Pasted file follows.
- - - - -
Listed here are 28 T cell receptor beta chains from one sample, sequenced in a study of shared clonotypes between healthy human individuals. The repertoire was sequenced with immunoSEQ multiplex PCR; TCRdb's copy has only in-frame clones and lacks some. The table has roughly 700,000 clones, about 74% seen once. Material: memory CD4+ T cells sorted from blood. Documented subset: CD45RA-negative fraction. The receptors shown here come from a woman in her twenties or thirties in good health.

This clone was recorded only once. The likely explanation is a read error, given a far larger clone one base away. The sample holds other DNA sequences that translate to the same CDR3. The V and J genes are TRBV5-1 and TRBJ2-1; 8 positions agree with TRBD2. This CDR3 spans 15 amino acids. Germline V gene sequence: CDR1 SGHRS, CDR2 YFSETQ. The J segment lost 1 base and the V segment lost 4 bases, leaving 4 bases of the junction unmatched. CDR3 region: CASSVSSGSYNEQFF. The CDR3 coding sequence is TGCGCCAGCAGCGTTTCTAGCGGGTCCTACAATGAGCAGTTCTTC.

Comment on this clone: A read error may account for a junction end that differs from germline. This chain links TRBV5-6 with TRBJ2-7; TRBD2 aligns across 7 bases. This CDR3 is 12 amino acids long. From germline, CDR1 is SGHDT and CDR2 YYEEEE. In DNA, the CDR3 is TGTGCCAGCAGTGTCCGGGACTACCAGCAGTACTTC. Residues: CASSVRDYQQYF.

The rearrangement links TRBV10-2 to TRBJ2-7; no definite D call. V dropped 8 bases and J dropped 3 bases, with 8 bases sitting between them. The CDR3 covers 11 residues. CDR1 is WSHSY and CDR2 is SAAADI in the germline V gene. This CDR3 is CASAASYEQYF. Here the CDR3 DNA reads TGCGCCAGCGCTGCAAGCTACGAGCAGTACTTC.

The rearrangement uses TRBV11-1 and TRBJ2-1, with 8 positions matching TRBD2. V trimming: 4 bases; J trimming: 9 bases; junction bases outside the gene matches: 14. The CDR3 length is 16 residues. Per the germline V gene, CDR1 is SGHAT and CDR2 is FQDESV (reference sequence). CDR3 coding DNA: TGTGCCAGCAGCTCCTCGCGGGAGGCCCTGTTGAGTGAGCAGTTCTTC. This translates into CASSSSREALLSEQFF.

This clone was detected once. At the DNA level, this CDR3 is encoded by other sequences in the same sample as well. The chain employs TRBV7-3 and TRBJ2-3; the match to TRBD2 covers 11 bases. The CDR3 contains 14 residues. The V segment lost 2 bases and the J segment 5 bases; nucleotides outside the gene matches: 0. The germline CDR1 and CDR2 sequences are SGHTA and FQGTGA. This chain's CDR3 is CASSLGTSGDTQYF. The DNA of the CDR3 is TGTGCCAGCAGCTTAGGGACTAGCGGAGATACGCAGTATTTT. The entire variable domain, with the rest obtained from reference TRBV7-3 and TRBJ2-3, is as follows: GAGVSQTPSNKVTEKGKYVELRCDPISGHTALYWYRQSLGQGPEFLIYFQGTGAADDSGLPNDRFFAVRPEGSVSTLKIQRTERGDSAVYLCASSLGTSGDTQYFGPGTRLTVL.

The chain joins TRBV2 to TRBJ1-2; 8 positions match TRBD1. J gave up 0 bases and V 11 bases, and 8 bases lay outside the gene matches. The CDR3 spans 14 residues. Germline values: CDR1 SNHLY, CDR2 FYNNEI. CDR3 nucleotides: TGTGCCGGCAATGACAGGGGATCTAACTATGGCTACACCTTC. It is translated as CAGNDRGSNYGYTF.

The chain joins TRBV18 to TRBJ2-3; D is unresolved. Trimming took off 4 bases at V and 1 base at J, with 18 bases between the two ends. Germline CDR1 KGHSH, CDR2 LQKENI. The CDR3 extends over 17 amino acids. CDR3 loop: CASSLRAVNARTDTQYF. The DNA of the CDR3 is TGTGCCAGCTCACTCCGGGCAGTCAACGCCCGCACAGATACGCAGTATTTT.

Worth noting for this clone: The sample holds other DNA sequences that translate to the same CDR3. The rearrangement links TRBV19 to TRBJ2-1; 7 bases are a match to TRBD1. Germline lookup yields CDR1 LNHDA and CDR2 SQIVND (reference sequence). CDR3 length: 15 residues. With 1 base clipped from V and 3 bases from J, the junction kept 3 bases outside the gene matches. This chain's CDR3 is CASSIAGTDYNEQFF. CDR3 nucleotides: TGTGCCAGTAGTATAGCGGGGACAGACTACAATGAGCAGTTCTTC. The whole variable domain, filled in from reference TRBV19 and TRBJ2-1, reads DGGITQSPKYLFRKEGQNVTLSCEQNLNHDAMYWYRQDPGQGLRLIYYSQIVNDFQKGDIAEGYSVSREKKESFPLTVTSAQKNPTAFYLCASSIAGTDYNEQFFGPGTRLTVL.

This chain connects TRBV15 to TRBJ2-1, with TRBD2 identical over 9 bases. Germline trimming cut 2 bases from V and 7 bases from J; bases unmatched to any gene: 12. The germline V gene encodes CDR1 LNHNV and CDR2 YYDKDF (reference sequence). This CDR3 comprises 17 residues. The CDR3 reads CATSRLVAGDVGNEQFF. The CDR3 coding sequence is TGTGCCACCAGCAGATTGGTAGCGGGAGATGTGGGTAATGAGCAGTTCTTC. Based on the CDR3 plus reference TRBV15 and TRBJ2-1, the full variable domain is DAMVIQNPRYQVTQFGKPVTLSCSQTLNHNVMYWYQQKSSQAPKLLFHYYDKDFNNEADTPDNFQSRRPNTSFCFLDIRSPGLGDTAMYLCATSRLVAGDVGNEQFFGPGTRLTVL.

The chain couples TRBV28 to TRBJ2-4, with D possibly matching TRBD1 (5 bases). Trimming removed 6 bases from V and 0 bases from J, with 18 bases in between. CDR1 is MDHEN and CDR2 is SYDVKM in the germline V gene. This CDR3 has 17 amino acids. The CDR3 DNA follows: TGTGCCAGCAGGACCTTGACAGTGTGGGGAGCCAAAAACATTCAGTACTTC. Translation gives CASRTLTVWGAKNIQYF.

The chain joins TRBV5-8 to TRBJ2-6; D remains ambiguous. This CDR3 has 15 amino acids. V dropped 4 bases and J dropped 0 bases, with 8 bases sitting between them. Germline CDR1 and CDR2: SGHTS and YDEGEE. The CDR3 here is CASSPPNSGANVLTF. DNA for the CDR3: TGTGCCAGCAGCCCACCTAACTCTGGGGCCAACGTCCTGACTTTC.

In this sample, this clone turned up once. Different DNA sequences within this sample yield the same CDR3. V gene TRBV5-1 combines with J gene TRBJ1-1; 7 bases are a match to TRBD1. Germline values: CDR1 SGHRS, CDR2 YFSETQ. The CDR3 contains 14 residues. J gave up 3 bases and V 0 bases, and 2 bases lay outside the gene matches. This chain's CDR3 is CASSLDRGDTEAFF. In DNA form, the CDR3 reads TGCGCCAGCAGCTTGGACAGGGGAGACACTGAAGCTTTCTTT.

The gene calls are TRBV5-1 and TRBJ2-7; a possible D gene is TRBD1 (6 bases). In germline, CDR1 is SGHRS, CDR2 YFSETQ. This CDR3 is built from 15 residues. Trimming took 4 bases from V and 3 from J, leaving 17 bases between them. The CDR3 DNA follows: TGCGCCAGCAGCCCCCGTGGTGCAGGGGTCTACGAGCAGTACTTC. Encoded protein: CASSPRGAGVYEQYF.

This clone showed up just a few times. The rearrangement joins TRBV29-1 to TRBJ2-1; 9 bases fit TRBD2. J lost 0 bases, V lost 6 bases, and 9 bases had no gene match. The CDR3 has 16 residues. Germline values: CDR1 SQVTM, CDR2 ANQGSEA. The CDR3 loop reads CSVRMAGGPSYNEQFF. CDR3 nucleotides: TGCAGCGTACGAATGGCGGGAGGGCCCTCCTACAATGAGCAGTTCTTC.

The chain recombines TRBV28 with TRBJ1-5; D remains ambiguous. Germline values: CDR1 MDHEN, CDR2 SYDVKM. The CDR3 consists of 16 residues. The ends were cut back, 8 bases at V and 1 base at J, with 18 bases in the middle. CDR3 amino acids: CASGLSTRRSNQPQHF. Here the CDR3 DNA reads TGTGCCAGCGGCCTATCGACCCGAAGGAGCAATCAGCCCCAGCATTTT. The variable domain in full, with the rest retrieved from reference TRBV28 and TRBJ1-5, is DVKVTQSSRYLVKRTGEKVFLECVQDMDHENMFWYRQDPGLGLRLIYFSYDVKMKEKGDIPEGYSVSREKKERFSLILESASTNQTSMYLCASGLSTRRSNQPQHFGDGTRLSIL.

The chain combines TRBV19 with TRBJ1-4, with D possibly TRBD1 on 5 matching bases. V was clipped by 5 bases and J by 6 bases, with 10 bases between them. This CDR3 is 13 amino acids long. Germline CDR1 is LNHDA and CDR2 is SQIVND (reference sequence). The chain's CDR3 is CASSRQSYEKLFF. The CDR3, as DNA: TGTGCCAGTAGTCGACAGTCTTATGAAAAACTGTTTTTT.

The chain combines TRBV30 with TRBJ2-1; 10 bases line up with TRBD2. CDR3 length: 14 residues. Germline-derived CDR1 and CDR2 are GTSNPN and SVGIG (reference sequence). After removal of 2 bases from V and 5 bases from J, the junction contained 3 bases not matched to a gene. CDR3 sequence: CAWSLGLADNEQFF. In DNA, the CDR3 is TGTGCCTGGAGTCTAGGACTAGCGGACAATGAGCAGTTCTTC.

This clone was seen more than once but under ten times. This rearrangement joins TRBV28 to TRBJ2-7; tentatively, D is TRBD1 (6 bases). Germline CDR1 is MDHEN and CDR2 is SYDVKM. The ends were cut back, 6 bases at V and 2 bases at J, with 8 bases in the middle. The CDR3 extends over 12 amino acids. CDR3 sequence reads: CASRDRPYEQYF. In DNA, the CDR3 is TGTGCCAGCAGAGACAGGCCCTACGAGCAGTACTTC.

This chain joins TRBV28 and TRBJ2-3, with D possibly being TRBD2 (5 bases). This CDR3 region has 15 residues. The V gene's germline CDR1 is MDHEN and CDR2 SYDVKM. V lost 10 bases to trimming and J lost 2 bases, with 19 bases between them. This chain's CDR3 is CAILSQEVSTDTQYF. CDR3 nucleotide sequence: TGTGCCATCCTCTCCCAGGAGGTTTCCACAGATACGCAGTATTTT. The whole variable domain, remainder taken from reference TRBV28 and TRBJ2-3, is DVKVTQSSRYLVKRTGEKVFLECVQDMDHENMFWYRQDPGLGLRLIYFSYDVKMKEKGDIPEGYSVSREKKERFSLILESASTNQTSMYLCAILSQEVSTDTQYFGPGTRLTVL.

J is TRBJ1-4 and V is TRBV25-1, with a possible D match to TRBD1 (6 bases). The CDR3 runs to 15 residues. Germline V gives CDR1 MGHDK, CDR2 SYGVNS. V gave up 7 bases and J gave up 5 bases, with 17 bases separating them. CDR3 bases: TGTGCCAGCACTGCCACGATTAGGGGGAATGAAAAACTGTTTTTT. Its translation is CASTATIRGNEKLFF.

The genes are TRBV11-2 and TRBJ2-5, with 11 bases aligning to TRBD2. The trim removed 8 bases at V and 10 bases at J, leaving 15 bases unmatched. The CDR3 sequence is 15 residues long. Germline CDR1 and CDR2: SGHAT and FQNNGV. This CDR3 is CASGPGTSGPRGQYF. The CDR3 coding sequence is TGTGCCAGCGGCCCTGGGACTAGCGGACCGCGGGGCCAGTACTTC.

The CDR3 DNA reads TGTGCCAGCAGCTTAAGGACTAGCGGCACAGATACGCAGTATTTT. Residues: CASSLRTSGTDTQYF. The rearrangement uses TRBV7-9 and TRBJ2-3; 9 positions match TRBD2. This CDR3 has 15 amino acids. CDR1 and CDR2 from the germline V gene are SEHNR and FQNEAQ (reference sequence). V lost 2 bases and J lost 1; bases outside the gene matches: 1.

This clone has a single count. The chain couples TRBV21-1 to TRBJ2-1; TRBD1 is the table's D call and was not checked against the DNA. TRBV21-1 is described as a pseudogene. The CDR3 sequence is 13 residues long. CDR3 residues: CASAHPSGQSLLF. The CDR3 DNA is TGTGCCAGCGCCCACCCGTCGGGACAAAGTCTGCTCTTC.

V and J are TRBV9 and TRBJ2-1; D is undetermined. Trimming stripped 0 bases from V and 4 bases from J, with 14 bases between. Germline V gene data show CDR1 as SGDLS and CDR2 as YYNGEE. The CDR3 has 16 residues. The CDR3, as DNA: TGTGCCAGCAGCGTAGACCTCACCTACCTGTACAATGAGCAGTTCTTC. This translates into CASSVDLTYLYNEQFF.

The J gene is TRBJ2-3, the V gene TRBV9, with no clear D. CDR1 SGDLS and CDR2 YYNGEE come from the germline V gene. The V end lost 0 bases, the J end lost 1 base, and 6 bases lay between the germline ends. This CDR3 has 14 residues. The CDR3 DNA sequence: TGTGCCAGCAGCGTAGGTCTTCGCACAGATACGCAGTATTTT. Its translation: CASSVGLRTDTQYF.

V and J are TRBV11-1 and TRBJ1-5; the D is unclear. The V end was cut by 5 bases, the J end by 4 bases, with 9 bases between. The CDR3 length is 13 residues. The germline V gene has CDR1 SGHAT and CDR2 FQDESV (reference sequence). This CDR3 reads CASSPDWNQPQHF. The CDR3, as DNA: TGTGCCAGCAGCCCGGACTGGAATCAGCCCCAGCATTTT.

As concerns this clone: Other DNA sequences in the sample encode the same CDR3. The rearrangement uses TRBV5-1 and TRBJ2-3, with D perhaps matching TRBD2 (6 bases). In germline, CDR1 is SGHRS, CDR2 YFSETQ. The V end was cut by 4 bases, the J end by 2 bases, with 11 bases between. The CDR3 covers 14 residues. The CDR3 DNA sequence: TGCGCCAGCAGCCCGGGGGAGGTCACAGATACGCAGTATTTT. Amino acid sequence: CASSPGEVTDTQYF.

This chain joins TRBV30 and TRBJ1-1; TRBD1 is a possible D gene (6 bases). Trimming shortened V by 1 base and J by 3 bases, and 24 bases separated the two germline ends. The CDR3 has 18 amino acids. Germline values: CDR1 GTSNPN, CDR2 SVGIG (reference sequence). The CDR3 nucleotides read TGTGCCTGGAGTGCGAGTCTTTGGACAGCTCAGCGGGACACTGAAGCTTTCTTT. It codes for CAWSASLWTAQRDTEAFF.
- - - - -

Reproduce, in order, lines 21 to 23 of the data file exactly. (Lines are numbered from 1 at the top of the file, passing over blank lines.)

J is TRBJ1-4 and V is TRBV25-1, with a possible D match to TRBD1 (6 bases). The CDR3 runs to 15 residues. Germline V gives CDR1 MGHDK, CDR2 SYGVNS. V gave up 7 bases and J gave up 5 bases, with 17 bases separating them. CDR3 bases: TGTGCCAGCACTGCCACGATTAGGGGGAATGAAAAACTGTTTTTT. Its translation is CASTATIRGNEKLFF.

The genes are TRBV11-2 and TRBJ2-5, with 11 bases aligning to TRBD2. The trim removed 8 bases at V and 10 bases at J, leaving 15 bases unmatched. The CDR3 sequence is 15 residues long. Germline CDR1 and CDR2: SGHAT and FQNNGV. This CDR3 is CASGPGTSGPRGQYF. The CDR3 coding sequence is TGTGCCAGCGGCCCTGGGACTAGCGGACCGCGGGGCCAGTACTTC.

The CDR3 DNA reads TGTGCCAGCAGCTTAAGGACTAGCGGCACAGATACGCAGTATTTT. Residues: CASSLRTSGTDTQYF. The rearrangement uses TRBV7-9 and TRBJ2-3; 9 positions match TRBD2. This CDR3 has 15 amino acids. CDR1 and CDR2 from the germline V gene are SEHNR and FQNEAQ (reference sequence). V lost 2 bases and J lost 1; bases outside the gene matches: 1.